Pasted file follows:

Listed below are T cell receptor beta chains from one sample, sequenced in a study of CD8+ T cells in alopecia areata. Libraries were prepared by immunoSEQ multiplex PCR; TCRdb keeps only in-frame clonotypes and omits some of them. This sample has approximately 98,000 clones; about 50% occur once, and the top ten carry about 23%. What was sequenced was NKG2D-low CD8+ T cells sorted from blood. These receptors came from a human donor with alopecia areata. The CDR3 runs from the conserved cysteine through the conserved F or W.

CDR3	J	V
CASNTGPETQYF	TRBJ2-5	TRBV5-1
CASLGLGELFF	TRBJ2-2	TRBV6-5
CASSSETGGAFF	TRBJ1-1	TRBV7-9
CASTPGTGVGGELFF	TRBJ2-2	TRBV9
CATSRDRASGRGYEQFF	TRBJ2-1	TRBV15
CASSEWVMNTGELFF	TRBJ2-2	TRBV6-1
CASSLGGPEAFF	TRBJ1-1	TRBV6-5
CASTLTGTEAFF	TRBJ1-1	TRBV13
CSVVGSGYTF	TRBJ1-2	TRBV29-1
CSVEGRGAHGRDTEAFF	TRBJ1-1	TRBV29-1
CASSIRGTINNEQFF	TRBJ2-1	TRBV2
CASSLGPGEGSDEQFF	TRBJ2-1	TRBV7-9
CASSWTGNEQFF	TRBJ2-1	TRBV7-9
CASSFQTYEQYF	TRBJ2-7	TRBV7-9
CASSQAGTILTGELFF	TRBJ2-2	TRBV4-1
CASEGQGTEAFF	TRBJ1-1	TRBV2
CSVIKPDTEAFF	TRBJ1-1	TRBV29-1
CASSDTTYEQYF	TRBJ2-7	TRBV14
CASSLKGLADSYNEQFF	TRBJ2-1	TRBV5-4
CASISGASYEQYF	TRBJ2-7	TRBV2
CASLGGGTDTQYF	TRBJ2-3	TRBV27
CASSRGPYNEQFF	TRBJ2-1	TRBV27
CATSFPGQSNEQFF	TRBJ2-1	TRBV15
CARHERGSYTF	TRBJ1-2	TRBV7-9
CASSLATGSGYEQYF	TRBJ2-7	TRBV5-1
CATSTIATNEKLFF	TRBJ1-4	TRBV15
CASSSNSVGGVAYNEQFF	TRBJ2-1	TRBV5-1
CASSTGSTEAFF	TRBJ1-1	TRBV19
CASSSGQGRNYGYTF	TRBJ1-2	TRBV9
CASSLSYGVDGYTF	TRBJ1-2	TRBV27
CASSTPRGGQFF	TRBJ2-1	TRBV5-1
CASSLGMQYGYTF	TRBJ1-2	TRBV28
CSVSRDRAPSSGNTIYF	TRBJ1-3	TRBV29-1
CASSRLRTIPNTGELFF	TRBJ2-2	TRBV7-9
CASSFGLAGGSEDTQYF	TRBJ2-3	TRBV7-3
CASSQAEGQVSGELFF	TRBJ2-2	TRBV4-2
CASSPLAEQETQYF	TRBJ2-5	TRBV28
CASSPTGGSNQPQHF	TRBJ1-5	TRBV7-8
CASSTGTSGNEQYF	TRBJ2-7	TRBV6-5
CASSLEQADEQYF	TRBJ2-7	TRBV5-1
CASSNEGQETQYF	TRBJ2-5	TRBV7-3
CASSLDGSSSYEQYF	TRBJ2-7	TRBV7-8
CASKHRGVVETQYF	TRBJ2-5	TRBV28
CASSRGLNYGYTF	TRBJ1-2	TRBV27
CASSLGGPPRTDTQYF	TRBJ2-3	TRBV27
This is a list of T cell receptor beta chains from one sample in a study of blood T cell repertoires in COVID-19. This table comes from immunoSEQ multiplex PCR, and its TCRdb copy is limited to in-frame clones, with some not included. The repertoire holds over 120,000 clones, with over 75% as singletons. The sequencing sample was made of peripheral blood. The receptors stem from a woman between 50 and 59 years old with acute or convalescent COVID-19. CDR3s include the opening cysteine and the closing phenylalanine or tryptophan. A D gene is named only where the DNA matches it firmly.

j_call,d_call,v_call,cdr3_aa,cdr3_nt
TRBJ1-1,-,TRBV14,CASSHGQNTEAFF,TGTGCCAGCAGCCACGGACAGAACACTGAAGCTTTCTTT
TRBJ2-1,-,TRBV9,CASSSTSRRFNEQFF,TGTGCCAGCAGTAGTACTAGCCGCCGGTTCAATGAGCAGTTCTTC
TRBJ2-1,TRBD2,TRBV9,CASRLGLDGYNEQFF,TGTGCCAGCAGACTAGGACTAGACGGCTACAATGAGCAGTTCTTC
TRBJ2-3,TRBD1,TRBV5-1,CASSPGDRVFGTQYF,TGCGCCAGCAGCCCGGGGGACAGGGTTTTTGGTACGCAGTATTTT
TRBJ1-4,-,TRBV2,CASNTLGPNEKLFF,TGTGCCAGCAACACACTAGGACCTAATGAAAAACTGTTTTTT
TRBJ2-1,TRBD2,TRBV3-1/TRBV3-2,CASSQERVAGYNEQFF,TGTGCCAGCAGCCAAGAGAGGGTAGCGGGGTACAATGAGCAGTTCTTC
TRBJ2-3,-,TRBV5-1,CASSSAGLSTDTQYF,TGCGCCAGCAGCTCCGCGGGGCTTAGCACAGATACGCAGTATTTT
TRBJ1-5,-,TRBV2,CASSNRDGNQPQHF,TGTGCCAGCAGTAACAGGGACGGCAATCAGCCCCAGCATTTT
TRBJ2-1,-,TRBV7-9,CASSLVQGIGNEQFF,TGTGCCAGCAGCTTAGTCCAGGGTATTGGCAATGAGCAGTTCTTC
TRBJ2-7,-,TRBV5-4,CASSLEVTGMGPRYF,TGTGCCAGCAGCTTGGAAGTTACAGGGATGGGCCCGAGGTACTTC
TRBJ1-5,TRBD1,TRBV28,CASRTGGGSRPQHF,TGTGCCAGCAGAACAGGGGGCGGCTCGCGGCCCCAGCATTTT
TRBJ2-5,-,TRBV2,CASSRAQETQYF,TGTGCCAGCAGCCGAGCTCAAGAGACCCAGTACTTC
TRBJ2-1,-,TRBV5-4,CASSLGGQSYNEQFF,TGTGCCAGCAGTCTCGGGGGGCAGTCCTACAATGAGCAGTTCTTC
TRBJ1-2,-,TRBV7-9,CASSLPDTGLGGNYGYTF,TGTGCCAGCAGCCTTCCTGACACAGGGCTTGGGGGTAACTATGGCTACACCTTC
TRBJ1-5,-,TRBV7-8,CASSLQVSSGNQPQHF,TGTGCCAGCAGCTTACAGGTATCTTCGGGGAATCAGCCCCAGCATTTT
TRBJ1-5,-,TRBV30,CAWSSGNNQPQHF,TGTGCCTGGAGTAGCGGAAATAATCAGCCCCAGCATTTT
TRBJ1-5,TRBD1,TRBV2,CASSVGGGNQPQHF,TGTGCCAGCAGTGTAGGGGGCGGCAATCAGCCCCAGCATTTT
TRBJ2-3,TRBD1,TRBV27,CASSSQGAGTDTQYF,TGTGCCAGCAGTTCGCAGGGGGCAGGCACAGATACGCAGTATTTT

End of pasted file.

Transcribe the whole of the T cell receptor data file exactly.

Listed below are T cell receptor beta chains from one sample, sequenced in a study of CD8+ T cells in alopecia areata. Libraries were prepared by immunoSEQ multiplex PCR; TCRdb keeps only in-frame clonotypes and omits some of them. This sample has approximately 98,000 clones; about 50% occur once, and the top ten carry about 23%. What was sequenced was NKG2D-low CD8+ T cells sorted from blood. These receptors came from a human donor with alopecia areata. The CDR3 runs from the conserved cysteine through the conserved F or W.

CDR3	J	V
CASNTGPETQYF	TRBJ2-5	TRBV5-1
CASLGLGELFF	TRBJ2-2	TRBV6-5
CASSSETGGAFF	TRBJ1-1	TRBV7-9
CASTPGTGVGGELFF	TRBJ2-2	TRBV9
CATSRDRASGRGYEQFF	TRBJ2-1	TRBV15
CASSEWVMNTGELFF	TRBJ2-2	TRBV6-1
CASSLGGPEAFF	TRBJ1-1	TRBV6-5
CASTLTGTEAFF	TRBJ1-1	TRBV13
CSVVGSGYTF	TRBJ1-2	TRBV29-1
CSVEGRGAHGRDTEAFF	TRBJ1-1	TRBV29-1
CASSIRGTINNEQFF	TRBJ2-1	TRBV2
CASSLGPGEGSDEQFF	TRBJ2-1	TRBV7-9
CASSWTGNEQFF	TRBJ2-1	TRBV7-9
CASSFQTYEQYF	TRBJ2-7	TRBV7-9
CASSQAGTILTGELFF	TRBJ2-2	TRBV4-1
CASEGQGTEAFF	TRBJ1-1	TRBV2
CSVIKPDTEAFF	TRBJ1-1	TRBV29-1
CASSDTTYEQYF	TRBJ2-7	TRBV14
CASSLKGLADSYNEQFF	TRBJ2-1	TRBV5-4
CASISGASYEQYF	TRBJ2-7	TRBV2
CASLGGGTDTQYF	TRBJ2-3	TRBV27
CASSRGPYNEQFF	TRBJ2-1	TRBV27
CATSFPGQSNEQFF	TRBJ2-1	TRBV15
CARHERGSYTF	TRBJ1-2	TRBV7-9
CASSLATGSGYEQYF	TRBJ2-7	TRBV5-1
CATSTIATNEKLFF	TRBJ1-4	TRBV15
CASSSNSVGGVAYNEQFF	TRBJ2-1	TRBV5-1
CASSTGSTEAFF	TRBJ1-1	TRBV19
CASSSGQGRNYGYTF	TRBJ1-2	TRBV9
CASSLSYGVDGYTF	TRBJ1-2	TRBV27
CASSTPRGGQFF	TRBJ2-1	TRBV5-1
CASSLGMQYGYTF	TRBJ1-2	TRBV28
CSVSRDRAPSSGNTIYF	TRBJ1-3	TRBV29-1
CASSRLRTIPNTGELFF	TRBJ2-2	TRBV7-9
CASSFGLAGGSEDTQYF	TRBJ2-3	TRBV7-3
CASSQAEGQVSGELFF	TRBJ2-2	TRBV4-2
CASSPLAEQETQYF	TRBJ2-5	TRBV28
CASSPTGGSNQPQHF	TRBJ1-5	TRBV7-8
CASSTGTSGNEQYF	TRBJ2-7	TRBV6-5
CASSLEQADEQYF	TRBJ2-7	TRBV5-1
CASSNEGQETQYF	TRBJ2-5	TRBV7-3
CASSLDGSSSYEQYF	TRBJ2-7	TRBV7-8
CASKHRGVVETQYF	TRBJ2-5	TRBV28
CASSRGLNYGYTF	TRBJ1-2	TRBV27
CASSLGGPPRTDTQYF	TRBJ2-3	TRBV27
This is a list of T cell receptor beta chains from one sample in a study of blood T cell repertoires in COVID-19. This table comes from immunoSEQ multiplex PCR, and its TCRdb copy is limited to in-frame clones, with some not included. The repertoire holds over 120,000 clones, with over 75% as singletons. The sequencing sample was made of peripheral blood. The receptors stem from a woman between 50 and 59 years old with acute or convalescent COVID-19. CDR3s include the opening cysteine and the closing phenylalanine or tryptophan. A D gene is named only where the DNA matches it firmly.

j_call,d_call,v_call,cdr3_aa,cdr3_nt
TRBJ1-1,-,TRBV14,CASSHGQNTEAFF,TGTGCCAGCAGCCACGGACAGAACACTGAAGCTTTCTTT
TRBJ2-1,-,TRBV9,CASSSTSRRFNEQFF,TGTGCCAGCAGTAGTACTAGCCGCCGGTTCAATGAGCAGTTCTTC
TRBJ2-1,TRBD2,TRBV9,CASRLGLDGYNEQFF,TGTGCCAGCAGACTAGGACTAGACGGCTACAATGAGCAGTTCTTC
TRBJ2-3,TRBD1,TRBV5-1,CASSPGDRVFGTQYF,TGCGCCAGCAGCCCGGGGGACAGGGTTTTTGGTACGCAGTATTTT
TRBJ1-4,-,TRBV2,CASNTLGPNEKLFF,TGTGCCAGCAACACACTAGGACCTAATGAAAAACTGTTTTTT
TRBJ2-1,TRBD2,TRBV3-1/TRBV3-2,CASSQERVAGYNEQFF,TGTGCCAGCAGCCAAGAGAGGGTAGCGGGGTACAATGAGCAGTTCTTC
TRBJ2-3,-,TRBV5-1,CASSSAGLSTDTQYF,TGCGCCAGCAGCTCCGCGGGGCTTAGCACAGATACGCAGTATTTT
TRBJ1-5,-,TRBV2,CASSNRDGNQPQHF,TGTGCCAGCAGTAACAGGGACGGCAATCAGCCCCAGCATTTT
TRBJ2-1,-,TRBV7-9,CASSLVQGIGNEQFF,TGTGCCAGCAGCTTAGTCCAGGGTATTGGCAATGAGCAGTTCTTC
TRBJ2-7,-,TRBV5-4,CASSLEVTGMGPRYF,TGTGCCAGCAGCTTGGAAGTTACAGGGATGGGCCCGAGGTACTTC
TRBJ1-5,TRBD1,TRBV28,CASRTGGGSRPQHF,TGTGCCAGCAGAACAGGGGGCGGCTCGCGGCCCCAGCATTTT
TRBJ2-5,-,TRBV2,CASSRAQETQYF,TGTGCCAGCAGCCGAGCTCAAGAGACCCAGTACTTC
TRBJ2-1,-,TRBV5-4,CASSLGGQSYNEQFF,TGTGCCAGCAGTCTCGGGGGGCAGTCCTACAATGAGCAGTTCTTC
TRBJ1-2,-,TRBV7-9,CASSLPDTGLGGNYGYTF,TGTGCCAGCAGCCTTCCTGACACAGGGCTTGGGGGTAACTATGGCTACACCTTC
TRBJ1-5,-,TRBV7-8,CASSLQVSSGNQPQHF,TGTGCCAGCAGCTTACAGGTATCTTCGGGGAATCAGCCCCAGCATTTT
TRBJ1-5,-,TRBV30,CAWSSGNNQPQHF,TGTGCCTGGAGTAGCGGAAATAATCAGCCCCAGCATTTT
TRBJ1-5,TRBD1,TRBV2,CASSVGGGNQPQHF,TGTGCCAGCAGTGTAGGGGGCGGCAATCAGCCCCAGCATTTT
TRBJ2-3,TRBD1,TRBV27,CASSSQGAGTDTQYF,TGTGCCAGCAGTTCGCAGGGGGCAGGCACAGATACGCAGTATTTT